Is it actually possible to produce a new interpretation of the Brahms symphonies, to bring them to life for today's public? Is it possible to re-interpret this music that is so dense and complex that even music scholars find it puzzling? Music whose composer elicits prejudices like melancholy, lack of humour and emotions sublimated to the point where they elude recognition. Certainly no simple task, it seems – and thus the perfect challenge for the “Bremen dream team” (Hamburger Abendblatt).
The orchestra and its conductor owe their breakthrough to the world's musical elite to the success of their Beethoven project, which kept them occupied for no less than six years. After this, they spent four years working on the Schumann symphonies, proving that miracles can be repeated, and giving music lovers another chance to hear familiar classics with completely new ears. The focus on this principle over a period of years enables them to penetrate the music and its composer's emotional world with great depth. To this is added inspiration from musicology and neurology, physiology and sociology. All these impulses are absorbed and processed in separate closed sessions held every year, thanks to the support of Bremen's Heinz-Peter & Annelotte Koch Foundation. And with every new rehearsal and every additional concert, even more variants are tried and further details worked out. At the end of this process, everyone involved has internalised the works to such an extent that the music heard in concert sounds as if it were improvised, and the resultant vivacity, authenticity and freshness is unparalleled anywhere in the world. Totally alert and with the maximum energy and concentration, no one concert resembles another. These features are as much the hallmark of the Bremen Beethoven as they are of the Bremen Schumann. They bring concerts and CD recordings alike applause from audiences and the critics, and prizes like the Echo Klassik, the Gramophone Award, the Diapason d’Or and the German Record Critics’ Certificate of Special Merit. In a ranking of all Beethoven recordings published by the Japanese magazine Record Geijutsu, the Bremen CD's came a clear first as the best Beethoven of all time, ahead of the recordings of legendary conductors like Toscanini, Karajan or Harnoncourt with orchestras such as the Berlin, Vienna or New York Philharmonic.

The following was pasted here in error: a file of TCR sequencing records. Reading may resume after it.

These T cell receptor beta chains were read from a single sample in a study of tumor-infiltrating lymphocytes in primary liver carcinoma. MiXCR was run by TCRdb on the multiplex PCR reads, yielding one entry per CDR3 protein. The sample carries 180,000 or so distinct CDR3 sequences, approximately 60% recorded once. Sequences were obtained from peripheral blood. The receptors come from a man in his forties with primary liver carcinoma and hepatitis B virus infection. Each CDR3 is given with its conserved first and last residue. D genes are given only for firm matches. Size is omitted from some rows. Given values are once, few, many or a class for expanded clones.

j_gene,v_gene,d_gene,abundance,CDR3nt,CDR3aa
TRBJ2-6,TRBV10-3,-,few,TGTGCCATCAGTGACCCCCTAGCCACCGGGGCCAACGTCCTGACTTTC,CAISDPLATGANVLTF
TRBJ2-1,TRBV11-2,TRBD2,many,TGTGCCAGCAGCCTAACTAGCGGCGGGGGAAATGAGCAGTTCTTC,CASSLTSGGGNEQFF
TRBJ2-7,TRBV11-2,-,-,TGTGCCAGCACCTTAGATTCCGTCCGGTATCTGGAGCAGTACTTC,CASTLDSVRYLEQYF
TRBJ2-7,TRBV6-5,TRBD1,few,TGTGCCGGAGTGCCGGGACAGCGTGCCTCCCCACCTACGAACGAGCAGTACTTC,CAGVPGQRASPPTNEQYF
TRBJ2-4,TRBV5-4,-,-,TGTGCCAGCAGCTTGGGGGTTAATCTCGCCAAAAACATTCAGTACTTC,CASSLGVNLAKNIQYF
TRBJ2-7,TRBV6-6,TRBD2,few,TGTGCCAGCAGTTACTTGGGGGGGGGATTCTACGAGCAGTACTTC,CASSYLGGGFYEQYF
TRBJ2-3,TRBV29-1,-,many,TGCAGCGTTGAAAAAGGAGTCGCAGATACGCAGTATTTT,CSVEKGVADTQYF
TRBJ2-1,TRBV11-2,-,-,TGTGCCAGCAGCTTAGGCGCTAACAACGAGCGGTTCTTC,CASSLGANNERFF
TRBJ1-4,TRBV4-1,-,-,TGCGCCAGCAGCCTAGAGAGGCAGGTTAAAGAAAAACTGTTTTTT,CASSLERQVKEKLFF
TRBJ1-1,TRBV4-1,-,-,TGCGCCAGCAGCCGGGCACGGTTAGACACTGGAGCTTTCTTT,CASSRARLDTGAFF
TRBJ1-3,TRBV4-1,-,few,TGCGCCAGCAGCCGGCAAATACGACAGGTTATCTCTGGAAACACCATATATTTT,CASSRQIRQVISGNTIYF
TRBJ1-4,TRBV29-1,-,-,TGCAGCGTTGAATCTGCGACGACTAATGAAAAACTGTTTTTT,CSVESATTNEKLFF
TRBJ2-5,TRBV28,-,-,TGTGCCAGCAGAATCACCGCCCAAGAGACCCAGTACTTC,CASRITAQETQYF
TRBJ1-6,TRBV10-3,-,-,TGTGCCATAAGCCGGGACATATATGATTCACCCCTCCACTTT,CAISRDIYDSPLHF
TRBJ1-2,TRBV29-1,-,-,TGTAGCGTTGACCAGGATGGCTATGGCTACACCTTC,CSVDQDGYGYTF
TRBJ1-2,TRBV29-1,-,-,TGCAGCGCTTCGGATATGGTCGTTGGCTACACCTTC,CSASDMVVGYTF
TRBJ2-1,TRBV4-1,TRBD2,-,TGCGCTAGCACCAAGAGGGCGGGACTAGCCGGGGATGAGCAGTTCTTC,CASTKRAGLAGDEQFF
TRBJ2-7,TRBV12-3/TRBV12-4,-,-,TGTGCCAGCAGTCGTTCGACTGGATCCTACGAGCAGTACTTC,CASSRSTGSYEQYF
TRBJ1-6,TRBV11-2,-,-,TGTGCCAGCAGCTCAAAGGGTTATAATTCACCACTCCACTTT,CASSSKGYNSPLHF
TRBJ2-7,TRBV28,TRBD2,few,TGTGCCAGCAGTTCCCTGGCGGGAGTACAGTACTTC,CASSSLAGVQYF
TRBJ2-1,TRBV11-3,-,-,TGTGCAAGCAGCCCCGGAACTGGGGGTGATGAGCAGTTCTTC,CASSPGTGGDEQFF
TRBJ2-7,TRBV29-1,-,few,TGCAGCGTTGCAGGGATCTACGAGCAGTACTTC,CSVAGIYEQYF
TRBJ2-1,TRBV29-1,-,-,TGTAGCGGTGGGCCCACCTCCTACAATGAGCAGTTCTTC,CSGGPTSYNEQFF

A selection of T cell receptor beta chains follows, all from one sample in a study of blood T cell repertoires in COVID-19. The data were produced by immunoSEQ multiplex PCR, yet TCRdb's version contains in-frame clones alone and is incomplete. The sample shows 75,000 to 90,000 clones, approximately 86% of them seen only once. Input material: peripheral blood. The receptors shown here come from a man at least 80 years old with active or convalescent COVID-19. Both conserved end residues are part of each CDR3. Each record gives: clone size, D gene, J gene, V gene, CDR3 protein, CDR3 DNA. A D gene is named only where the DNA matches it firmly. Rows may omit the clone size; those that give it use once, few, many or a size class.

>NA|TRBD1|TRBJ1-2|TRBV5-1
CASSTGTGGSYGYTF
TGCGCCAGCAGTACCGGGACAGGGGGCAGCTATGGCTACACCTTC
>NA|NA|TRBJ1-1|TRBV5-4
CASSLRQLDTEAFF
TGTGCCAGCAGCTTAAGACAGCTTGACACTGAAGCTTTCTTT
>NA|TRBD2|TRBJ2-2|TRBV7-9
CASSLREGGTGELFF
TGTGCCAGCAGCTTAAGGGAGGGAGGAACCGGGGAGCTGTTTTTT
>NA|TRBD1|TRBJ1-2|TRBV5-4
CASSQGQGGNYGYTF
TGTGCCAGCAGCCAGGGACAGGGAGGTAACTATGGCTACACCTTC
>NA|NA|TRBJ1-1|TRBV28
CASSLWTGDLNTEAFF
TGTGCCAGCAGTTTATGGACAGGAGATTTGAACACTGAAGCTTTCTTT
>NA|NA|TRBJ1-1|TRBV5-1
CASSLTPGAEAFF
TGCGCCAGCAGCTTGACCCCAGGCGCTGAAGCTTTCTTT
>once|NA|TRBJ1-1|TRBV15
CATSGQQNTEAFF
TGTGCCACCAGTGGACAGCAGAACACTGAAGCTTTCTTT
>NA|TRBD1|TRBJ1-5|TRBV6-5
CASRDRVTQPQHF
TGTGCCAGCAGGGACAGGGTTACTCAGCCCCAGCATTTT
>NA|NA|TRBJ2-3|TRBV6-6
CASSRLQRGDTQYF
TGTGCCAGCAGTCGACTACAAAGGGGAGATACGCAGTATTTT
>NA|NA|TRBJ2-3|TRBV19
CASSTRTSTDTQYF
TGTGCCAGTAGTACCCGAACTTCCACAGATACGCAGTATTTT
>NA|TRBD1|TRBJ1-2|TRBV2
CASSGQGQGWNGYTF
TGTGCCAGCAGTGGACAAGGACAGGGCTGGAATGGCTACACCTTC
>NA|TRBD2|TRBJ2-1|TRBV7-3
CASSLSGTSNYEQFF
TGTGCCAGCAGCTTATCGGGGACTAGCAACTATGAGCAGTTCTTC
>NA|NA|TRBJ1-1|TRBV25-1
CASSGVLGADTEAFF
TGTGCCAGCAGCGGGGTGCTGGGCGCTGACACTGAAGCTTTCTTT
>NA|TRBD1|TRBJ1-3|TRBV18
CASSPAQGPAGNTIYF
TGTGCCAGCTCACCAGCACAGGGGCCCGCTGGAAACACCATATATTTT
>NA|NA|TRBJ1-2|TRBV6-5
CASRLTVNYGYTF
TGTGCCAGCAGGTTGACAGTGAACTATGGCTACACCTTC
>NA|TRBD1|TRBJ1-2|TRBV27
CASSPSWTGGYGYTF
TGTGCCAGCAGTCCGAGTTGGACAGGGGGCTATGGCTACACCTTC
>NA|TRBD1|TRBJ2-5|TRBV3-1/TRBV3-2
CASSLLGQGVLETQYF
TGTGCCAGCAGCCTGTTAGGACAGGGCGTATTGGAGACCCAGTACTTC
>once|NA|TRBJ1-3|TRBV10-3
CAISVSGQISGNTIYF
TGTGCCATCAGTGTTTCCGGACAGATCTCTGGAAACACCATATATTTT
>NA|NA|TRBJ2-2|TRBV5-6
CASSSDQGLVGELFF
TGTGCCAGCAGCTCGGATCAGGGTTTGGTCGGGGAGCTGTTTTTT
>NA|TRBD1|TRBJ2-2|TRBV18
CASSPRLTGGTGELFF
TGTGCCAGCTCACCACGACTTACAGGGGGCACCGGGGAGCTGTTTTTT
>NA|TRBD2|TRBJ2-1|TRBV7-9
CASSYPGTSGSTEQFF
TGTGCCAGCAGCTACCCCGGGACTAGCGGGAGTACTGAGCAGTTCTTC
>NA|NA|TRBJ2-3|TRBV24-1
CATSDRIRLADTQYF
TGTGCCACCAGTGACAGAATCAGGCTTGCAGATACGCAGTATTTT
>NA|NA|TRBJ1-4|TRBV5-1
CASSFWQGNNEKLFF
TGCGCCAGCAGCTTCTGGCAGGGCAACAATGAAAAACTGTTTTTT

The basis of this success lies in the unique combination of conductor and orchestra, and in the mutual liking and respect for each other's individual qualities. The Deutsche Kammerphilharmonie Bremen has been thoroughly familiar with historic performing practice since the early days of the movement, and is a master at the art of playing without a conductor. Paavo Järvi grew up in a family of conductors and learnt at first hand what it means to conduct an orchestra, and how much discipline, ambition, curiosity and experience it takes to achieve new insights into familiar classics.
With the same dedication they brought to Beethoven and Schumann, The Deutsche Kammerphilharmonie Bremen and Paavo Järvi now turn their attention to the symphonies and overtures of Johannes Brahms. Once again, only after intensive rehearsals and closed sessions did they accept invitations to appear in New York, Amsterdam and Istanbul, for example, and at the Schleswig-Holstein Music Festival and the Bonn International Beethoven Festival. And their success with Brahms exceeded all expectations. »A Brahms revelation« was the headline in the New York Times to a review that went on to declare »With risk came reward in this dark and ultimately triumphant reading of Brahms’s Symphony No. 2 from Paavo Järvi and his virtuosic orchestra.« Complete Brahms cycles were given to great acclaim in Tokyo, Vienna, St. Petersburg, at the Rheingau Music Festival and at the festival in Lanaudière (Canada). Only with the experience gained in these many concerts and the resulting certainty that they had something im
Release Date: 06 Oct 2017
Artist: Jarvipaavo: Deutsche Kammerphilharm
Catalogue No: 88985459462